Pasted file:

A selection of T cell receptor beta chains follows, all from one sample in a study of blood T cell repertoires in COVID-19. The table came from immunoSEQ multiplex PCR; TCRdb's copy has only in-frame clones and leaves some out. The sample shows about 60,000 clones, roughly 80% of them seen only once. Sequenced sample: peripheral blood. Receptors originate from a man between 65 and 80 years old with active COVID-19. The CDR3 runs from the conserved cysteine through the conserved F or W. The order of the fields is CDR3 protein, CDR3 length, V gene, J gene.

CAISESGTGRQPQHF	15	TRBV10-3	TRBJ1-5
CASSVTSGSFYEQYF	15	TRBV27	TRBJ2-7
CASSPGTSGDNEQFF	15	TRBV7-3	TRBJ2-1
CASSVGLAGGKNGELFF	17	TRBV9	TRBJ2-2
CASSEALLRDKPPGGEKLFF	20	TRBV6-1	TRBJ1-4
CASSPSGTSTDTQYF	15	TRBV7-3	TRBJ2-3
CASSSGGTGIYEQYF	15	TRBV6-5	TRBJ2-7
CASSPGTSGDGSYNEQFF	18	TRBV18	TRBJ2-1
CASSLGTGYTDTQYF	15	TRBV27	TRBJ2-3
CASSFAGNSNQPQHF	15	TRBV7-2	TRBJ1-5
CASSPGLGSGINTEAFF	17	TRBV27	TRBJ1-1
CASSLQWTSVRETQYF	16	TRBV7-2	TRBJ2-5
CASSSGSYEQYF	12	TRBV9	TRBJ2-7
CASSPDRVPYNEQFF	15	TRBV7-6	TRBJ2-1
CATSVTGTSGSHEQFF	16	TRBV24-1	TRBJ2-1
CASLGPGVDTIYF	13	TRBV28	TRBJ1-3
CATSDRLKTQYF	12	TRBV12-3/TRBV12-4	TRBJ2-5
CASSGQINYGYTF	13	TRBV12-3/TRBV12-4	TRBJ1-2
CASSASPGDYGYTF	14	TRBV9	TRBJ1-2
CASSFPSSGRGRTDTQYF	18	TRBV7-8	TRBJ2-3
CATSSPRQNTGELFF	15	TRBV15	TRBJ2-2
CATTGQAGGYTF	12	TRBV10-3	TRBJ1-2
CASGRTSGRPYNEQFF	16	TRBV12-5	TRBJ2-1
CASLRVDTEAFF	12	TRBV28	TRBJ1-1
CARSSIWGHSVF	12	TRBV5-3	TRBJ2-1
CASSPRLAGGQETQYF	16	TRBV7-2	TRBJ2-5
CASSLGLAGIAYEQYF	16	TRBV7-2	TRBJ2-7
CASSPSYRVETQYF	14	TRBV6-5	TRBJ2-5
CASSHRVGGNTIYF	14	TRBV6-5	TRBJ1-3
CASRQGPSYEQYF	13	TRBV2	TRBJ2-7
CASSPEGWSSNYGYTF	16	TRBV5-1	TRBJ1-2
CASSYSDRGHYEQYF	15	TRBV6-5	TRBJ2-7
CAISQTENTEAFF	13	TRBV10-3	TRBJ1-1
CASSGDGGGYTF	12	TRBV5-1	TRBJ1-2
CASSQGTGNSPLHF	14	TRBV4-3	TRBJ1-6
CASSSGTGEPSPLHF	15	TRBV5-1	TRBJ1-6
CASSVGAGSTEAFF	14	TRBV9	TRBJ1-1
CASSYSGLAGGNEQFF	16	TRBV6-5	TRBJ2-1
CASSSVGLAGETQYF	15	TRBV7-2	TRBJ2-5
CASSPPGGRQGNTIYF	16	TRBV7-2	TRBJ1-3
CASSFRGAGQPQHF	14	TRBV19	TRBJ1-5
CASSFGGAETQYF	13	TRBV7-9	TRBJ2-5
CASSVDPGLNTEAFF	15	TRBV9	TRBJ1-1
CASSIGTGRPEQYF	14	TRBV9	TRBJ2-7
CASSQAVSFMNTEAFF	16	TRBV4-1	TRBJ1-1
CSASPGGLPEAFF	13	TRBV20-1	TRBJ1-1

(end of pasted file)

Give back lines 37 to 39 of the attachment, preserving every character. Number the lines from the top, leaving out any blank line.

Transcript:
CASSSGTGEPSPLHF	15	TRBV5-1	TRBJ1-6
CASSVGAGSTEAFF	14	TRBV9	TRBJ1-1
CASSYSGLAGGNEQFF	16	TRBV6-5	TRBJ2-1